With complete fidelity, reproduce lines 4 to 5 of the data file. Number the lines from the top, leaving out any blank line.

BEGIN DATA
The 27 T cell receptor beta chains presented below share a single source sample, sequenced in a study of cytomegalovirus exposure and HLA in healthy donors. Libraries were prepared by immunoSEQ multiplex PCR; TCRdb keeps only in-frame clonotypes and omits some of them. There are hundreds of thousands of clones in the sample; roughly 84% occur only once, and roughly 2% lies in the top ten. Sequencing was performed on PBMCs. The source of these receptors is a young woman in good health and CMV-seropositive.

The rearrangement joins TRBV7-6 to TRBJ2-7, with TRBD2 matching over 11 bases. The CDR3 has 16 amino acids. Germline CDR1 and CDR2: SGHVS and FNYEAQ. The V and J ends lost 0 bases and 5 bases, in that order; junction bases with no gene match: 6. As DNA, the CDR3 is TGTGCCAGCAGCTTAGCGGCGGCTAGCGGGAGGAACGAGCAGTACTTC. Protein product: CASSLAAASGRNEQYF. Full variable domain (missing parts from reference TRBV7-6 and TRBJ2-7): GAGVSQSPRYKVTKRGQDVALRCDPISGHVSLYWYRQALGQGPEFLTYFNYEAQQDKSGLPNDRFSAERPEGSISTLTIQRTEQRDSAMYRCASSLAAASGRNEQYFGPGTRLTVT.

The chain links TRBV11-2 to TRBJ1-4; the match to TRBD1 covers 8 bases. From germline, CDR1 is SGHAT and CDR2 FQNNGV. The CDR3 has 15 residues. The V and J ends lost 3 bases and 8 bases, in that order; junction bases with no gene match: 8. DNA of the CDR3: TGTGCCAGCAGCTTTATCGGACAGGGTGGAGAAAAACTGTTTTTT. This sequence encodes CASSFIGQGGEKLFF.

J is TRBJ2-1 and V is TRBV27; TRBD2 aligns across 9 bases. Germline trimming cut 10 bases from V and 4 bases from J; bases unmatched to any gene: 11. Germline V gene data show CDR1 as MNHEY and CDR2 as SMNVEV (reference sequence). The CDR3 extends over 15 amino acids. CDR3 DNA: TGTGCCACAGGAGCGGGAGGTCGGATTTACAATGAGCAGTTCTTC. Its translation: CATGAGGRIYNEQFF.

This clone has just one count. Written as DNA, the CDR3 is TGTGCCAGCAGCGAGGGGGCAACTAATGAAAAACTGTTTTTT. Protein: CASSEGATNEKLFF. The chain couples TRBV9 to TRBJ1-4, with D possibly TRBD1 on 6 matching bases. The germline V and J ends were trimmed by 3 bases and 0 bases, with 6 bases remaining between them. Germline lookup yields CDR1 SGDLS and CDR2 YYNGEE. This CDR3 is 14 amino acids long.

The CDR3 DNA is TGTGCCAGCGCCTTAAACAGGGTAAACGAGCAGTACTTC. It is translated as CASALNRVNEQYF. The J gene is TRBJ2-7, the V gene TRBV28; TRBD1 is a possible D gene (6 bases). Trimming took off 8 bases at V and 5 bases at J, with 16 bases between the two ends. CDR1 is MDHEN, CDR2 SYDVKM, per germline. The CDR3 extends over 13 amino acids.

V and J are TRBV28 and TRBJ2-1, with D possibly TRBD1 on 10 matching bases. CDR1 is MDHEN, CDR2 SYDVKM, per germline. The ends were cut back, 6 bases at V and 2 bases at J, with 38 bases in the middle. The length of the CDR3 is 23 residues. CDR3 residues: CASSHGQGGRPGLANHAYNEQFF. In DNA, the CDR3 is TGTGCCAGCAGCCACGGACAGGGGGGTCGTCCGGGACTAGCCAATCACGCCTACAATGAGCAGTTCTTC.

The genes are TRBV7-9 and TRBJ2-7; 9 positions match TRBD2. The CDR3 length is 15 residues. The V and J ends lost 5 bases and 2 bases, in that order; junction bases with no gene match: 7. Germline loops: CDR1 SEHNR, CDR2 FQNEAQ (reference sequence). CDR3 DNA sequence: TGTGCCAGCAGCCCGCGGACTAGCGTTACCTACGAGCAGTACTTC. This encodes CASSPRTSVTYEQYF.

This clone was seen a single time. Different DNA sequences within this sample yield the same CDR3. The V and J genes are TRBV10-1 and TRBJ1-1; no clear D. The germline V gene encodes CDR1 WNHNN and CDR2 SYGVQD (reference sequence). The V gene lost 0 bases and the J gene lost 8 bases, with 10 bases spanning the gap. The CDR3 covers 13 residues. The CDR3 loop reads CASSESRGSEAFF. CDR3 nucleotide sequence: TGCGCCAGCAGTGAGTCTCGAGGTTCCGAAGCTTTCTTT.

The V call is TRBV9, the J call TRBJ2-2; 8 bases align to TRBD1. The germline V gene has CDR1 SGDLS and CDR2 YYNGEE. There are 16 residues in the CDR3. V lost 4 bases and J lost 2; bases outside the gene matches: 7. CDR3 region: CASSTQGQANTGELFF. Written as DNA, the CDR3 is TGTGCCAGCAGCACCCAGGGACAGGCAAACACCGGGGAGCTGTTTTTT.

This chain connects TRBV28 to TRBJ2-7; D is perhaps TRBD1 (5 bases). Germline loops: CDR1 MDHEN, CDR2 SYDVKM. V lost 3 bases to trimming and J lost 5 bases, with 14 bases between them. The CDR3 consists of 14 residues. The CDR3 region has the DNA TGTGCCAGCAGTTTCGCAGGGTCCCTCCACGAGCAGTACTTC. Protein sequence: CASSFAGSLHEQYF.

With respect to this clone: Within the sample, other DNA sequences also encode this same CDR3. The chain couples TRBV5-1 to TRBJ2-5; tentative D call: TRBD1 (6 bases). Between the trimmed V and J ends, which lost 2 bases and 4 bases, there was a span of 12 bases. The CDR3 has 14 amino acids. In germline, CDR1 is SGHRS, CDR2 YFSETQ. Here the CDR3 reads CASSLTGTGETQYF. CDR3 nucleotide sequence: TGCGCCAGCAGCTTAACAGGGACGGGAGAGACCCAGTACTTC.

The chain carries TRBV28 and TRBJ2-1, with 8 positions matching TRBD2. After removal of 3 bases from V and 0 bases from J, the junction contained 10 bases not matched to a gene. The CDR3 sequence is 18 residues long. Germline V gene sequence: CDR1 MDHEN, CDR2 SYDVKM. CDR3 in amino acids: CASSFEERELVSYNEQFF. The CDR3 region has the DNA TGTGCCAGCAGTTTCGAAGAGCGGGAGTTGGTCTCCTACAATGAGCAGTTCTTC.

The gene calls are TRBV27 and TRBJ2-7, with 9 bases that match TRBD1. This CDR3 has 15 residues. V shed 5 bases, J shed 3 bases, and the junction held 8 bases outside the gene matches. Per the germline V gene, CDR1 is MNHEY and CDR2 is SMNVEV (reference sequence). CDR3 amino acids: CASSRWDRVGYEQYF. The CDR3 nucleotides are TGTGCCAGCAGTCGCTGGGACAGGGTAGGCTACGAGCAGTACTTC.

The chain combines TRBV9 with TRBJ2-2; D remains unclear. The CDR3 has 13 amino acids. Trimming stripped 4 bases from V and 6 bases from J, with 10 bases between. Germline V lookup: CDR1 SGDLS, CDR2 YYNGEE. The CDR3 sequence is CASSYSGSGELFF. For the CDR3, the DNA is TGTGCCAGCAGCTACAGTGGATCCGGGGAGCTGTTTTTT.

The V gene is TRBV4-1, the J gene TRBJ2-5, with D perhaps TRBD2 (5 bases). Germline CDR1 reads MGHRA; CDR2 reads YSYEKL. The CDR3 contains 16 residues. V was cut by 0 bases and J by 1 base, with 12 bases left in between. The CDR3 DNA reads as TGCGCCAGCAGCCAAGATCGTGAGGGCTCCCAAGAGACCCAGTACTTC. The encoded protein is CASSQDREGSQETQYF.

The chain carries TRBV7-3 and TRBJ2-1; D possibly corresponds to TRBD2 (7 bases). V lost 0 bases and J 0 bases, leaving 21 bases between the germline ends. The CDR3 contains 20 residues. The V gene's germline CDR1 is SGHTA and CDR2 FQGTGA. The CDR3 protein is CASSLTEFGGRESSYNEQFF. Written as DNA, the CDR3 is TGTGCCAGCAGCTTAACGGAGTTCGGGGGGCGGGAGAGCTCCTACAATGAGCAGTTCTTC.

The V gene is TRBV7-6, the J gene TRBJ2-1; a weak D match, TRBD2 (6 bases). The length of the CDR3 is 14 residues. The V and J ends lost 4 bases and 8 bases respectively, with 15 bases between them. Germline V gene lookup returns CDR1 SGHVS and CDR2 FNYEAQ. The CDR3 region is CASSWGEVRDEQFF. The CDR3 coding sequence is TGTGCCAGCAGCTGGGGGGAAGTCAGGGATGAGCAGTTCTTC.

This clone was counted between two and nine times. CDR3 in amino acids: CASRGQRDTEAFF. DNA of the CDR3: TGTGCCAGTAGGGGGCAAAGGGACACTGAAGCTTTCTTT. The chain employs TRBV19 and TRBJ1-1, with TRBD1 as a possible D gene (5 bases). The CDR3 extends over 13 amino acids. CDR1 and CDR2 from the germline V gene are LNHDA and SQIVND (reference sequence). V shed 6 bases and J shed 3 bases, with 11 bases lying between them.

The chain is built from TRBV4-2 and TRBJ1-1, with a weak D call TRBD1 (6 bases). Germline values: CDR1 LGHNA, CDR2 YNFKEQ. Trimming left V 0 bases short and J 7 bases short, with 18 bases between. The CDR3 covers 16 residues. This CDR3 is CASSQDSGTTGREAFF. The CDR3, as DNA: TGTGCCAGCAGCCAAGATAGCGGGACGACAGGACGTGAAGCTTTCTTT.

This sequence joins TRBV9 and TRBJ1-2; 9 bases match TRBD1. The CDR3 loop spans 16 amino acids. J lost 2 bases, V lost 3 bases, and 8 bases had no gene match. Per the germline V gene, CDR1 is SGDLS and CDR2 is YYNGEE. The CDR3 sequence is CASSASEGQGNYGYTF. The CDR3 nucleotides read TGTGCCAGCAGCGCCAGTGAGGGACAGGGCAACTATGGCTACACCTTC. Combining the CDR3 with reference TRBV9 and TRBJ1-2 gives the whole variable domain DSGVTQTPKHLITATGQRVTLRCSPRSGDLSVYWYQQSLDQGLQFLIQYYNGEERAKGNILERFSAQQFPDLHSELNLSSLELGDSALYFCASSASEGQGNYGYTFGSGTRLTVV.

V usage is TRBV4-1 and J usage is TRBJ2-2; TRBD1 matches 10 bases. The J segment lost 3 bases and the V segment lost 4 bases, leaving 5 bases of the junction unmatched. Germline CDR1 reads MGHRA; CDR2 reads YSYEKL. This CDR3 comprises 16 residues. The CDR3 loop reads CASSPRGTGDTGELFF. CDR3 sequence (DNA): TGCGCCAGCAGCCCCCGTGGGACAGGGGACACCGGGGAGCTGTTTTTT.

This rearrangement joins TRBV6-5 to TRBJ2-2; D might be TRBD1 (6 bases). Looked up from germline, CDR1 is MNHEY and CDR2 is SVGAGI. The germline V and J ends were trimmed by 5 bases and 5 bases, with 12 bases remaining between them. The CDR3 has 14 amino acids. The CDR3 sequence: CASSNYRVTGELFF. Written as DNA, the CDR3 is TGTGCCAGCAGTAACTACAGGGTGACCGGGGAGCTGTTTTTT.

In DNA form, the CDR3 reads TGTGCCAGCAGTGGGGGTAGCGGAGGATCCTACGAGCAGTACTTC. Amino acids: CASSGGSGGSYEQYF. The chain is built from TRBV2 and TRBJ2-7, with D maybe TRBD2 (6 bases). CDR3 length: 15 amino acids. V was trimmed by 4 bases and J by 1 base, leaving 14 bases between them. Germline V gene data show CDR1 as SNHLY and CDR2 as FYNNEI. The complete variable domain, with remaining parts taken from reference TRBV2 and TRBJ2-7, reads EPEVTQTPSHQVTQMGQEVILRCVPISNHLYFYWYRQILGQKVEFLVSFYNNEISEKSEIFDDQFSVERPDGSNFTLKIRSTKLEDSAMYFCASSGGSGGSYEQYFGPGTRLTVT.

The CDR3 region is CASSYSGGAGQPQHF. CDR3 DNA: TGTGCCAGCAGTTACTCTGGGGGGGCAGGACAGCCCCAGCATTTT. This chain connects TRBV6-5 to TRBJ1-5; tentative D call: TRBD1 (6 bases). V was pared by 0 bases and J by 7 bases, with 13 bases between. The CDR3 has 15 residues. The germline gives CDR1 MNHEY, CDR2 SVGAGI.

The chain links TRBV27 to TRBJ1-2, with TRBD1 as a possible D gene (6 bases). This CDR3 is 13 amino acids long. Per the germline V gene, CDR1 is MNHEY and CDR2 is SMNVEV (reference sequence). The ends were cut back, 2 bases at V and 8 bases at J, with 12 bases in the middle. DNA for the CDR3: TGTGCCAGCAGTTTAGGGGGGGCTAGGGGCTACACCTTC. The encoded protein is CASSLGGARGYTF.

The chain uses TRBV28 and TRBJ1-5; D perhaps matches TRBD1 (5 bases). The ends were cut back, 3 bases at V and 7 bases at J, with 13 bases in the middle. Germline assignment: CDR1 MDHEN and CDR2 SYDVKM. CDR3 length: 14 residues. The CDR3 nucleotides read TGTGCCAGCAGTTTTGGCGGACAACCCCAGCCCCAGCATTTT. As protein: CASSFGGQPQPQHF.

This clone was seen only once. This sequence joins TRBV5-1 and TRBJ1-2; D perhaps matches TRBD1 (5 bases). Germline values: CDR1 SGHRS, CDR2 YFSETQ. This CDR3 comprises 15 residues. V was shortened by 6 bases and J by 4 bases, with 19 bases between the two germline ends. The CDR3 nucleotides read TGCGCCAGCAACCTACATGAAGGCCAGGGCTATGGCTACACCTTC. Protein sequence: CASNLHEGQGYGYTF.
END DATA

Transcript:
J is TRBJ2-1 and V is TRBV27; TRBD2 aligns across 9 bases. Germline trimming cut 10 bases from V and 4 bases from J; bases unmatched to any gene: 11. Germline V gene data show CDR1 as MNHEY and CDR2 as SMNVEV (reference sequence). The CDR3 extends over 15 amino acids. CDR3 DNA: TGTGCCACAGGAGCGGGAGGTCGGATTTACAATGAGCAGTTCTTC. Its translation: CATGAGGRIYNEQFF.

This clone has just one count. Written as DNA, the CDR3 is TGTGCCAGCAGCGAGGGGGCAACTAATGAAAAACTGTTTTTT. Protein: CASSEGATNEKLFF. The chain couples TRBV9 to TRBJ1-4, with D possibly TRBD1 on 6 matching bases. The germline V and J ends were trimmed by 3 bases and 0 bases, with 6 bases remaining between them. Germline lookup yields CDR1 SGDLS and CDR2 YYNGEE. This CDR3 is 14 amino acids long.